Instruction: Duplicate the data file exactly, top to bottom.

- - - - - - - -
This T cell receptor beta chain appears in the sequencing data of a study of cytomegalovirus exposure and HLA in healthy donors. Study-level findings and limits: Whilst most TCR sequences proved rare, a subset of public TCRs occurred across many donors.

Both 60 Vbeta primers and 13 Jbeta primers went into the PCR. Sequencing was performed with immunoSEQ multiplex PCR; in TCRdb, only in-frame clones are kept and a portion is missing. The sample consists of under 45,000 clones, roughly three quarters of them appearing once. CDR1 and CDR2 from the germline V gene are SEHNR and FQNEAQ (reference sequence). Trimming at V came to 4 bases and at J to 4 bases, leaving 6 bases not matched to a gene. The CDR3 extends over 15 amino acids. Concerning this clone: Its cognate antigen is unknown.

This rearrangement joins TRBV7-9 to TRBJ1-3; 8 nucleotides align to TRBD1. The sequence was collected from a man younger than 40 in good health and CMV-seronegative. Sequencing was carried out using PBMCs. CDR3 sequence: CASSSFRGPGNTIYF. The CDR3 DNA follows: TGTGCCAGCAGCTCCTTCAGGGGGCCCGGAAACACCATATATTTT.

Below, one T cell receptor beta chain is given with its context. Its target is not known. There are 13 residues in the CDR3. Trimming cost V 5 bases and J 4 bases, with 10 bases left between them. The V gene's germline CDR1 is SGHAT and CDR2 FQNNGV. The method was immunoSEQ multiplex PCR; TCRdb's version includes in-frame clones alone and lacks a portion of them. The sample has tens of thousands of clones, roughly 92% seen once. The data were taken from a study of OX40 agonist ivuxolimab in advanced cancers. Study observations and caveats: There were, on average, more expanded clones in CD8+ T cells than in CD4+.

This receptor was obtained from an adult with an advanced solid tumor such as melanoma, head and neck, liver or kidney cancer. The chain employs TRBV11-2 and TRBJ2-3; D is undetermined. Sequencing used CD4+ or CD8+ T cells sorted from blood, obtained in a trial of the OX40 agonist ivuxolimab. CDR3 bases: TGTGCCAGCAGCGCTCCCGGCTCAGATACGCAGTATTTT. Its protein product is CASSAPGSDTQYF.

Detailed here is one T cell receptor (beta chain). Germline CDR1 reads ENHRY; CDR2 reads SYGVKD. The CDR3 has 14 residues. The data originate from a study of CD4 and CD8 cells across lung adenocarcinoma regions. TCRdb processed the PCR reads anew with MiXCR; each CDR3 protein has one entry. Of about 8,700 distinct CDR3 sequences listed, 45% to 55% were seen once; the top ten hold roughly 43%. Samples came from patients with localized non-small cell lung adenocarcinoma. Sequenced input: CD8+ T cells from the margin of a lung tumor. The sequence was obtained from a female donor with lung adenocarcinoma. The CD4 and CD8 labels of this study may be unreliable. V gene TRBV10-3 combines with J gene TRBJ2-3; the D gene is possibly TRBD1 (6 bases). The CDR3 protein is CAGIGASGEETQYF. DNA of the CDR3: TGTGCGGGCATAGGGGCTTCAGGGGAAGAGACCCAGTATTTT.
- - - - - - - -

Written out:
This T cell receptor beta chain appears in the sequencing data of a study of cytomegalovirus exposure and HLA in healthy donors. Study-level findings and limits: Whilst most TCR sequences proved rare, a subset of public TCRs occurred across many donors.

Both 60 Vbeta primers and 13 Jbeta primers went into the PCR. Sequencing was performed with immunoSEQ multiplex PCR; in TCRdb, only in-frame clones are kept and a portion is missing. The sample consists of under 45,000 clones, roughly three quarters of them appearing once. CDR1 and CDR2 from the germline V gene are SEHNR and FQNEAQ (reference sequence). Trimming at V came to 4 bases and at J to 4 bases, leaving 6 bases not matched to a gene. The CDR3 extends over 15 amino acids. Concerning this clone: Its cognate antigen is unknown.

This rearrangement joins TRBV7-9 to TRBJ1-3; 8 nucleotides align to TRBD1. The sequence was collected from a man younger than 40 in good health and CMV-seronegative. Sequencing was carried out using PBMCs. CDR3 sequence: CASSSFRGPGNTIYF. The CDR3 DNA follows: TGTGCCAGCAGCTCCTTCAGGGGGCCCGGAAACACCATATATTTT.

Below, one T cell receptor beta chain is given with its context. Its target is not known. There are 13 residues in the CDR3. Trimming cost V 5 bases and J 4 bases, with 10 bases left between them. The V gene's germline CDR1 is SGHAT and CDR2 FQNNGV. The method was immunoSEQ multiplex PCR; TCRdb's version includes in-frame clones alone and lacks a portion of them. The sample has tens of thousands of clones, roughly 92% seen once. The data were taken from a study of OX40 agonist ivuxolimab in advanced cancers. Study observations and caveats: There were, on average, more expanded clones in CD8+ T cells than in CD4+.

This receptor was obtained from an adult with an advanced solid tumor such as melanoma, head and neck, liver or kidney cancer. The chain employs TRBV11-2 and TRBJ2-3; D is undetermined. Sequencing used CD4+ or CD8+ T cells sorted from blood, obtained in a trial of the OX40 agonist ivuxolimab. CDR3 bases: TGTGCCAGCAGCGCTCCCGGCTCAGATACGCAGTATTTT. Its protein product is CASSAPGSDTQYF.

Detailed here is one T cell receptor (beta chain). Germline CDR1 reads ENHRY; CDR2 reads SYGVKD. The CDR3 has 14 residues. The data originate from a study of CD4 and CD8 cells across lung adenocarcinoma regions. TCRdb processed the PCR reads anew with MiXCR; each CDR3 protein has one entry. Of about 8,700 distinct CDR3 sequences listed, 45% to 55% were seen once; the top ten hold roughly 43%. Samples came from patients with localized non-small cell lung adenocarcinoma. Sequenced input: CD8+ T cells from the margin of a lung tumor. The sequence was obtained from a female donor with lung adenocarcinoma. The CD4 and CD8 labels of this study may be unreliable. V gene TRBV10-3 combines with J gene TRBJ2-3; the D gene is possibly TRBD1 (6 bases). The CDR3 protein is CAGIGASGEETQYF. DNA of the CDR3: TGTGCGGGCATAGGGGCTTCAGGGGAAGAGACCCAGTATTTT.